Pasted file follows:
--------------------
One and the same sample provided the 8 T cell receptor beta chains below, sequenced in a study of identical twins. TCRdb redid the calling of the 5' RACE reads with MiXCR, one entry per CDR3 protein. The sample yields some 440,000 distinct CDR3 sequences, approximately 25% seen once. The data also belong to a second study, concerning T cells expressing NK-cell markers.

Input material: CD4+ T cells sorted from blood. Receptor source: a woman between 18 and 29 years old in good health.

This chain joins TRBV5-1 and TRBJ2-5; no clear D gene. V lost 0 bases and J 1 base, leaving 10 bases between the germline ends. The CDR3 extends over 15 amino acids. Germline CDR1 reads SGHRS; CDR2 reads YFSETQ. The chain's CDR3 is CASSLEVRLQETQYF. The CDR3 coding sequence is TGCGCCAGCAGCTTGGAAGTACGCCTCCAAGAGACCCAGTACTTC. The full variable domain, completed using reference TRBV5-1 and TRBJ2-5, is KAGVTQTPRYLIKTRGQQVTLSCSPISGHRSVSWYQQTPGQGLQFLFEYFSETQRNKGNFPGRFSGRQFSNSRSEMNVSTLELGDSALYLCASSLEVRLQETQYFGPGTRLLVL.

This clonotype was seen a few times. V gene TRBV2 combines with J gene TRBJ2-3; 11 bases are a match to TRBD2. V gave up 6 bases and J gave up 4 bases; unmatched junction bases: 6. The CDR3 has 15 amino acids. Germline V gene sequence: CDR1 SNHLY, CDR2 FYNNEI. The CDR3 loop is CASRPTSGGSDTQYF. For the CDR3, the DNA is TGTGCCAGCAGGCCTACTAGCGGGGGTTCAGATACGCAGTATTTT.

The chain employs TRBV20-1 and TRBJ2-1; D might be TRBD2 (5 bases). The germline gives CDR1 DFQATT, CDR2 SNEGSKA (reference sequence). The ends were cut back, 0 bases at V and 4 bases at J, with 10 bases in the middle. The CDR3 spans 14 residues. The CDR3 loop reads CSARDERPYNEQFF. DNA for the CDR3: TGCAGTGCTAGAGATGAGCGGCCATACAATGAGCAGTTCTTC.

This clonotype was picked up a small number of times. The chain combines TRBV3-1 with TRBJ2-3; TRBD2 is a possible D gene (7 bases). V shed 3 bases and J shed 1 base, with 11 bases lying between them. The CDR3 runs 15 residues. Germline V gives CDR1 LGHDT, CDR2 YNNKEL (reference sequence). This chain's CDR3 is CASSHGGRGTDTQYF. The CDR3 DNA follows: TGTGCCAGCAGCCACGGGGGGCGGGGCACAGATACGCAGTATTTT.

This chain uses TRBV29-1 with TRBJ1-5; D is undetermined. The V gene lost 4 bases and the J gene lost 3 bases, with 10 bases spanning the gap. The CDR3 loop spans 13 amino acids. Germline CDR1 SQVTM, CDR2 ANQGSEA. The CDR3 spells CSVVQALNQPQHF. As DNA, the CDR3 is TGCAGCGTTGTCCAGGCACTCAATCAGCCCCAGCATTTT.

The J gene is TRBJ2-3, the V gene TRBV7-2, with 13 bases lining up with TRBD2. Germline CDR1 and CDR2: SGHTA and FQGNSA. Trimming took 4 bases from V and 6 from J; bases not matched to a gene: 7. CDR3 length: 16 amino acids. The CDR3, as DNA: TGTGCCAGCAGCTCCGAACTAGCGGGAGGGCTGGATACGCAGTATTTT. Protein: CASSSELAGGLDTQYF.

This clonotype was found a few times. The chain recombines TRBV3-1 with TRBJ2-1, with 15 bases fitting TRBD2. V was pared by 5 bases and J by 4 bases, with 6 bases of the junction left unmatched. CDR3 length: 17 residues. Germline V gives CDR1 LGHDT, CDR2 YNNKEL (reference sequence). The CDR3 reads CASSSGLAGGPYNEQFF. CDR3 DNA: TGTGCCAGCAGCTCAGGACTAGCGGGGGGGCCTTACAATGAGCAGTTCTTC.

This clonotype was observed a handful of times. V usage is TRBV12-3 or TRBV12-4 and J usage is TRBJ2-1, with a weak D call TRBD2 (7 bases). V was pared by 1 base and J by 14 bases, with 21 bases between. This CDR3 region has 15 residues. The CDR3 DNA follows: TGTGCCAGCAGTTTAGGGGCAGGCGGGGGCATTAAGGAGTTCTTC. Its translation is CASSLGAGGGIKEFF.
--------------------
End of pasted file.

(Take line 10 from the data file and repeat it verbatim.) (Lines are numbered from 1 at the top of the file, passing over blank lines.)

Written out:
This clonotype was observed a handful of times. V usage is TRBV12-3 or TRBV12-4 and J usage is TRBJ2-1, with a weak D call TRBD2 (7 bases). V was pared by 1 base and J by 14 bases, with 21 bases between. This CDR3 region has 15 residues. The CDR3 DNA follows: TGTGCCAGCAGTTTAGGGGCAGGCGGGGGCATTAAGGAGTTCTTC. Its translation is CASSLGAGGGIKEFF.